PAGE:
The following figures were provided by the General Statistics Office of Vietnam and are intended to paint a more detailed picture of the Vietnamese labor force. The tables below contain breakdowns of the Vietnamese labor force by gender, industry, occupation, and seniority level and will further contextualize the oral testimony discussed below.

Speaking Out: Work Narratives from Urban Spaces

The work culture outlined above is evident in the oral testimony of working-class laborers in urban Vietnam. The following section will examine the way three workers across the service industry Vietnam tell the stories of their lives and work. These narratives serve to highlight how work attitudes inform self-image and broader conceptions of success. Taken together, they offer genuine examples of the pragmatic ethic described earlier. 

Mary Hong, Nail Technician

Below is an excerpt from the interview I conducted with Mary Hong this past February. It describes her childhood memories of Saigon, where her mother opened a pho noodle restaurant in the suburban district of Gò Vấp. Mary recalls her mother’s schedule and the ways in which she would help her as a student:

HONG:           Yeah, she very good cook. She work very hard. She opened the restaurant in the morning around 3:00 AM. And she in the morning she served for the breakfast for the pho noodle soup for a lot of people [who bought breakfast] before they go to work. And after that she served for the lunch, white rice and many food. And at nighttime she cook for the soup. Yeah, she work all day in restaurant.

ARMAS:         Would you guys be on your own in the evenings after school to take care of yourselves, or would you all go to the restaurant and help her?

HONG:           Yeah, I wake up very early and I help her a little bit in the morning before I go school. And after I go – after around maybe noontime, I back from school and I stay in restaurant. I help her until at night we go back to home together.

Mary was matter-of-fact in her recollection of her childhood and adolescence working shifts in the back room of her mother’s noodle stall. While she fully acknowledged the extent of her mother’s industriousness, she seemed to assume that such grueling work was the natural result of her mother’s status as a widow. That resignation extended to her own contributions to the restaurant as a student. Delivered with a shrug, this excerpt indicates that even as a child, Mary considered the help she provided her mother as nothing more than a pleasant introduction into the working world. For her, this was the first in a series of occupations to which she would likewise dedicate large parts of her life.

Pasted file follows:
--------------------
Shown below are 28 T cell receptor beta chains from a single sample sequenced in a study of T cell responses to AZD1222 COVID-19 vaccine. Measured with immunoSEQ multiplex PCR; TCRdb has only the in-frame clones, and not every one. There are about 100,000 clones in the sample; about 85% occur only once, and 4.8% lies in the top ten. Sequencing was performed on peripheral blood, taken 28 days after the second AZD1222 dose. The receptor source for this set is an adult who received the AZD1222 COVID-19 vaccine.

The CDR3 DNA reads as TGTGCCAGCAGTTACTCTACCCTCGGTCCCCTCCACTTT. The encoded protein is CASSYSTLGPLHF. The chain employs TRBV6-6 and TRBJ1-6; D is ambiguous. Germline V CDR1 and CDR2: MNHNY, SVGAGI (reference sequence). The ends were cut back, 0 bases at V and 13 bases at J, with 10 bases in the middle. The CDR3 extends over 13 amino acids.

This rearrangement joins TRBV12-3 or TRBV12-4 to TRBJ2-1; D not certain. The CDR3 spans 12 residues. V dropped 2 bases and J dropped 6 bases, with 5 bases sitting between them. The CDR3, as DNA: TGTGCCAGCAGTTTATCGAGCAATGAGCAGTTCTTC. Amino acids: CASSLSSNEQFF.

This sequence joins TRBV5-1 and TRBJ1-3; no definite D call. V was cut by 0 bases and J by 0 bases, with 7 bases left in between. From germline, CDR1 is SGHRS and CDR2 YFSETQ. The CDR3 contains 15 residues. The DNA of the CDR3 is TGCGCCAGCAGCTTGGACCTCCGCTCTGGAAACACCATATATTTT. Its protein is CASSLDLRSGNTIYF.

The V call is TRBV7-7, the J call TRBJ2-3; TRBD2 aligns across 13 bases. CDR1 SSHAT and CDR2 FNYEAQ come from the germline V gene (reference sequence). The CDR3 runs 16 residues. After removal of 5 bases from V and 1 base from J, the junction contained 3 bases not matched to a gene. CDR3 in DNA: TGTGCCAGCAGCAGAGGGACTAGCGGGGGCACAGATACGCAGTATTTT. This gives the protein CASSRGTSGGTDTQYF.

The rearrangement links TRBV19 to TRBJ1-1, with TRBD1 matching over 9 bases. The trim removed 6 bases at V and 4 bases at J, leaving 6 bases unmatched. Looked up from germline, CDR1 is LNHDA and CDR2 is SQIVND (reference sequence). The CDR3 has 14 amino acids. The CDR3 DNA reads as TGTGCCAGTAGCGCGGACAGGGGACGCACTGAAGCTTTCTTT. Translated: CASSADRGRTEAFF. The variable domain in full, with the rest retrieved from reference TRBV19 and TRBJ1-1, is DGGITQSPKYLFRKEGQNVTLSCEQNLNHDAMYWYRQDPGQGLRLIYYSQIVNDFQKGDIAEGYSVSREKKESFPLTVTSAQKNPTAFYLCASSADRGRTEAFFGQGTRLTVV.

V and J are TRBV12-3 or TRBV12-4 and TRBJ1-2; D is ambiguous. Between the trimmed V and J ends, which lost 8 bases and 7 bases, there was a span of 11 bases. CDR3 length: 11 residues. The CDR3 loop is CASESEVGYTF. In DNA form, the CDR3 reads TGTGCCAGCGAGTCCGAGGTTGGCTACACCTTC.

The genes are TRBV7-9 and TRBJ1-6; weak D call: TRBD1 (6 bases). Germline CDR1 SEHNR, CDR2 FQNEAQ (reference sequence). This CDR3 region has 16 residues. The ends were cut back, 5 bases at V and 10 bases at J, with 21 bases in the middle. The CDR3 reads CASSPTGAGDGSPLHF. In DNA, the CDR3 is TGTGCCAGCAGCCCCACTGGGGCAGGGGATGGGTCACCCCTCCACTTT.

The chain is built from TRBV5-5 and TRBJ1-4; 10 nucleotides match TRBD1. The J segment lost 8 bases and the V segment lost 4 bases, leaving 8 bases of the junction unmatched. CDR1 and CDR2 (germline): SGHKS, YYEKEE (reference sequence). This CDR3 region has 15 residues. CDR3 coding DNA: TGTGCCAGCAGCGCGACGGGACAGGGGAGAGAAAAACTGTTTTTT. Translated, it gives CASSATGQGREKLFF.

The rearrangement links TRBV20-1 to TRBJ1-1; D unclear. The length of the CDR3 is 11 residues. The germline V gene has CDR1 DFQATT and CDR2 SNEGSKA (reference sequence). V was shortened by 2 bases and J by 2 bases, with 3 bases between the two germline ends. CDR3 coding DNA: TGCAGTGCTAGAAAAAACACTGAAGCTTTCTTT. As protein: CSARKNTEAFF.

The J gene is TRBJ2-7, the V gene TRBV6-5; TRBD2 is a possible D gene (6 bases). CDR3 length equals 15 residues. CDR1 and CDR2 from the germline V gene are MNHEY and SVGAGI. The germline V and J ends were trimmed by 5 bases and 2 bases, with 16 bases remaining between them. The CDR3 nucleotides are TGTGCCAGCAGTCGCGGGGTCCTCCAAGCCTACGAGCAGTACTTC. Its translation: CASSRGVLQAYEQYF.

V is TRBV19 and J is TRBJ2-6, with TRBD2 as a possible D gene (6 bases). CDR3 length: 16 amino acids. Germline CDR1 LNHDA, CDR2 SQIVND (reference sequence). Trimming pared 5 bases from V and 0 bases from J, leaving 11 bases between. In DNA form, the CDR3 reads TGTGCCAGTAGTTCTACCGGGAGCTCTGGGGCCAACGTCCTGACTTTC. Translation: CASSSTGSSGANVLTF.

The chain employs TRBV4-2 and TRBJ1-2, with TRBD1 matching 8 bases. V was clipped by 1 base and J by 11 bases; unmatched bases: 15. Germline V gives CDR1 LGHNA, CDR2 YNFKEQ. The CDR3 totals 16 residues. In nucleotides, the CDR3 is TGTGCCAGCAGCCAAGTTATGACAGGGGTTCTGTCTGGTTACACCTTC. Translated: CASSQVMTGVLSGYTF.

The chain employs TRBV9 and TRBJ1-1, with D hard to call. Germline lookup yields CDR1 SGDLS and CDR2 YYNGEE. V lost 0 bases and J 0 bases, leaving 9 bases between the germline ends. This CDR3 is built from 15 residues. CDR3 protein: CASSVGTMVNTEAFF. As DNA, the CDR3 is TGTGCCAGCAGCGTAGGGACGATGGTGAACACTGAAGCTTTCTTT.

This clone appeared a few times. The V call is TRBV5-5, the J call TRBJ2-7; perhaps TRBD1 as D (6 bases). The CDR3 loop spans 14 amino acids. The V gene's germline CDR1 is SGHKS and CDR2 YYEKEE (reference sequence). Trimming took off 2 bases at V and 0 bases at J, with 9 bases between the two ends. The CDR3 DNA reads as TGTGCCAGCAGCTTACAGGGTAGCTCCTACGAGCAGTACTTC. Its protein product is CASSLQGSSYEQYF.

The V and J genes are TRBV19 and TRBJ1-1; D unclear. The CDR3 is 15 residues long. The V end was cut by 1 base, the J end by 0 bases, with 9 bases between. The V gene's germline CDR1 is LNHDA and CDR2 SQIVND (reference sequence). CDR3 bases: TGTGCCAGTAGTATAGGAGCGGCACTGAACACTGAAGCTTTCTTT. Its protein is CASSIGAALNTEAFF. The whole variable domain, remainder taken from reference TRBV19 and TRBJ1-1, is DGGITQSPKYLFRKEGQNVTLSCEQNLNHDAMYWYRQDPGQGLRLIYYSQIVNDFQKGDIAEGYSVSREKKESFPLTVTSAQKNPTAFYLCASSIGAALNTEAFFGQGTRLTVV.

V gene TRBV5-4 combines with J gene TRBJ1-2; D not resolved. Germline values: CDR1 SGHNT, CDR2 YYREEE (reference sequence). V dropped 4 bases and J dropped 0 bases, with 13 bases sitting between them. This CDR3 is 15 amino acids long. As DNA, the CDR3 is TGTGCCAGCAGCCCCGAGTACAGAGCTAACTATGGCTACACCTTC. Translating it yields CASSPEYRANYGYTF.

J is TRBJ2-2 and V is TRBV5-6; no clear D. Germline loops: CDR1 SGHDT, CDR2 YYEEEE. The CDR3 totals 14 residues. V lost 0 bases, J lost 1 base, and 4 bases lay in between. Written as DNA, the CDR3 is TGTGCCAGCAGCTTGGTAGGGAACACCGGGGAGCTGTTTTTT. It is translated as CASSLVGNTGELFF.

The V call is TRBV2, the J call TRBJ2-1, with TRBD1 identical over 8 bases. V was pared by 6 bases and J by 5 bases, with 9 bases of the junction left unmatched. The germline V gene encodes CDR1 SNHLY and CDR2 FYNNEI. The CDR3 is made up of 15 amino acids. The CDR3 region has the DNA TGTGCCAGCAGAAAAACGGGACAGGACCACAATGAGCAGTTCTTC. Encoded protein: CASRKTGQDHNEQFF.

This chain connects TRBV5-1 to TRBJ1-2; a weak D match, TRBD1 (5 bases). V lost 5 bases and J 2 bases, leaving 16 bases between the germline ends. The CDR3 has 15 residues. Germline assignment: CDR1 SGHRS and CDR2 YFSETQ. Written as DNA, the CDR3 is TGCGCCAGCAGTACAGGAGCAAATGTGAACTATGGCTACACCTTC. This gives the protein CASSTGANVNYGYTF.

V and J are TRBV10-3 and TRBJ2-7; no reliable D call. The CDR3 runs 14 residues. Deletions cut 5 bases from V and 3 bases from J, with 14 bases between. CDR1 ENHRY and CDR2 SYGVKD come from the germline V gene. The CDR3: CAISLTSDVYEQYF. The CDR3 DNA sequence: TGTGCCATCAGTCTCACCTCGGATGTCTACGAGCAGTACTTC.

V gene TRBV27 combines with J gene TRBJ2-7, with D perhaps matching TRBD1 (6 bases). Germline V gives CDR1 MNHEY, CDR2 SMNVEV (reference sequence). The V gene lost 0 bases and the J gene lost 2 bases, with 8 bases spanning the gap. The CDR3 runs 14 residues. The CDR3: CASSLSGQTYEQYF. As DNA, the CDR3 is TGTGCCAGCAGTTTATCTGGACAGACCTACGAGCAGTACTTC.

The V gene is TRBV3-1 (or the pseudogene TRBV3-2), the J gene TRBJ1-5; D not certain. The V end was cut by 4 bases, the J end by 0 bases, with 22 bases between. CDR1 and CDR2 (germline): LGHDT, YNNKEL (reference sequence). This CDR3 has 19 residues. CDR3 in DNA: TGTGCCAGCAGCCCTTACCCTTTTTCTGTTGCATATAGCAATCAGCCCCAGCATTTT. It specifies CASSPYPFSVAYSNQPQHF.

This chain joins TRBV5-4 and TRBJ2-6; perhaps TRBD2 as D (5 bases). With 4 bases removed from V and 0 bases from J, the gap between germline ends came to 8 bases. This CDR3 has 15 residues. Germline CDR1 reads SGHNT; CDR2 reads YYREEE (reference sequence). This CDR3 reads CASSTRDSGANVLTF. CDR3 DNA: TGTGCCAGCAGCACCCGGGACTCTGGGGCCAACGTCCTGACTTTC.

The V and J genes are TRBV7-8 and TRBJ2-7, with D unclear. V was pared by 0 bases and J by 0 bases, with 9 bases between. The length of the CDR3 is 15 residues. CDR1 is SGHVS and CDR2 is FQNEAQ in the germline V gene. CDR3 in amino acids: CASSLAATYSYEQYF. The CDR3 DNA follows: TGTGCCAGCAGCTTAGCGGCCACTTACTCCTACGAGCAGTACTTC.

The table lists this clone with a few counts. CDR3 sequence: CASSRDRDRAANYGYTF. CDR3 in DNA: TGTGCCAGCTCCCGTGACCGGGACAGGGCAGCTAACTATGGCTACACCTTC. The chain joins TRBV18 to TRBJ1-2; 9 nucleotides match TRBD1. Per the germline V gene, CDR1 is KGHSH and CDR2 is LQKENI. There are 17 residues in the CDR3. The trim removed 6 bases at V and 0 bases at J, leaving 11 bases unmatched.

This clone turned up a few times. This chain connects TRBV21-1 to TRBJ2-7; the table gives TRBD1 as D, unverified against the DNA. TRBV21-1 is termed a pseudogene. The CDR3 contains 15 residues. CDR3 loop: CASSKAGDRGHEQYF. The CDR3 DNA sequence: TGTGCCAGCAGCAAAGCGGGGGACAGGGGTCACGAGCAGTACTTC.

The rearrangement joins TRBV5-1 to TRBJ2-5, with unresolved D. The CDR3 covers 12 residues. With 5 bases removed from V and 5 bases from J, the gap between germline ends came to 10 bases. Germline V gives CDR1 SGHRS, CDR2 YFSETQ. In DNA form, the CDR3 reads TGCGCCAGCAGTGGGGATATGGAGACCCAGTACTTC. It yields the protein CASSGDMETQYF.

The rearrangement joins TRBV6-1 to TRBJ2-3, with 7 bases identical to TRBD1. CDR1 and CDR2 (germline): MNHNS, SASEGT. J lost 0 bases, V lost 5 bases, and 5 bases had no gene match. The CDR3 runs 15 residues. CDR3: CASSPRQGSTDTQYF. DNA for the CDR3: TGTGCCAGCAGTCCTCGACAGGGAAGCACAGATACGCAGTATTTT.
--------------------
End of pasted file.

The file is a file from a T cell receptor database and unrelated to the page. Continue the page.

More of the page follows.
Son, Cyclo Driver

Son’s testimony, taped in an interview perofrmed by filmmaker Samuel Hefti, lends credence to the importance of comparison in determining attitudes toward work in contemporary Saigon. As a cyclo driver, Son operates an independent transportation business via a three-wheeled bicycle with a passenger seat at the machine’s front. As a former ARVN soldier, Son’s experiences working in modern Saigon are intimately informed by his experiences in the pre-Đổi Mới period and his memories of War itself. This following interview (the full version of which can be viewed here) excerpt substantiates this claim:

“35 kilomter minimum for one day - sometimes 55!Sometimes people take me around and around, one hour or two hours. I go to museum, market, Saigon River, Notre Dame – everywhere…I’m lucky. I’m lucky for the War before. Many friend with me in the army, he not lucky. He dead. Me lucky. I have one bullet in my leg. VC, Viet Cong, try to kill me. I’m lucky.”

Son’s interview was particularly interesting in that he only mentions works at its opening and closing. While it began with his recognition of the physical demands of his job, he quickly transitioned into a description of his War experiences. The fear and uncertainty of that period in Son’s life culminated with his shooting and subsequent imprisonment by northern Vietnamese forces for two years. The mention of these experiences prompted him to continually repeat the phrase “I’m lucky.” For Son, the grind of daily weighted 34-mile bike rides is nothing compared to the risk he faced in his youth.

He does not mention his occupation again until the interview’s conclusion. Son then expresses hope for a better job in the future, perhaps as a tour guide which he states yields more profit and would complement his skill in English. Rather than voicing a hope of retirement or an immediate change in occupation, Son appears to be a contented worker enjoying his responsibility to his family. Son’s gratitude is the direct product of his wartime experiences, resulting in the positive work attitudes that characterize Vietnamese professional pragmatism.

Vinh, Hot vit Lon Street Vendor

Vinh is a street vendor specializing in three different types of egg: hot vit lon, cut lon, and hot vit dua. Vinh moved with her husband to Saigon in order to put her son through school. In her interview (which can be viewed here) Vinh did, in fact, express a certain amount of discontent with her occupation, as evidenced below:

“I walk non-stop from 2:30pm till midnight, but not sure how many kilometers…I moved to Saigon to sell Hot Vit Lon, to make money for my child to go to college. My son goes to college in downtown Hanoi, so my husband and I had to move to do this. This business is very difficult in many ways, but if I didn’t do this I guess I would have to go back home…

However, as she delivered these statements, she could not suppress the laugh upon her lips. The apparent disparity between Vinh’s perception of her own reality and her emotional reaction to it suggest that to her, it is well worth it remain in Saigon and work hard than to return to her hometown and live a quieter existence. Vinh’s sense of humor is thus demonstrative, once again, of a positive work attitudes pervasive in urban Vietnam.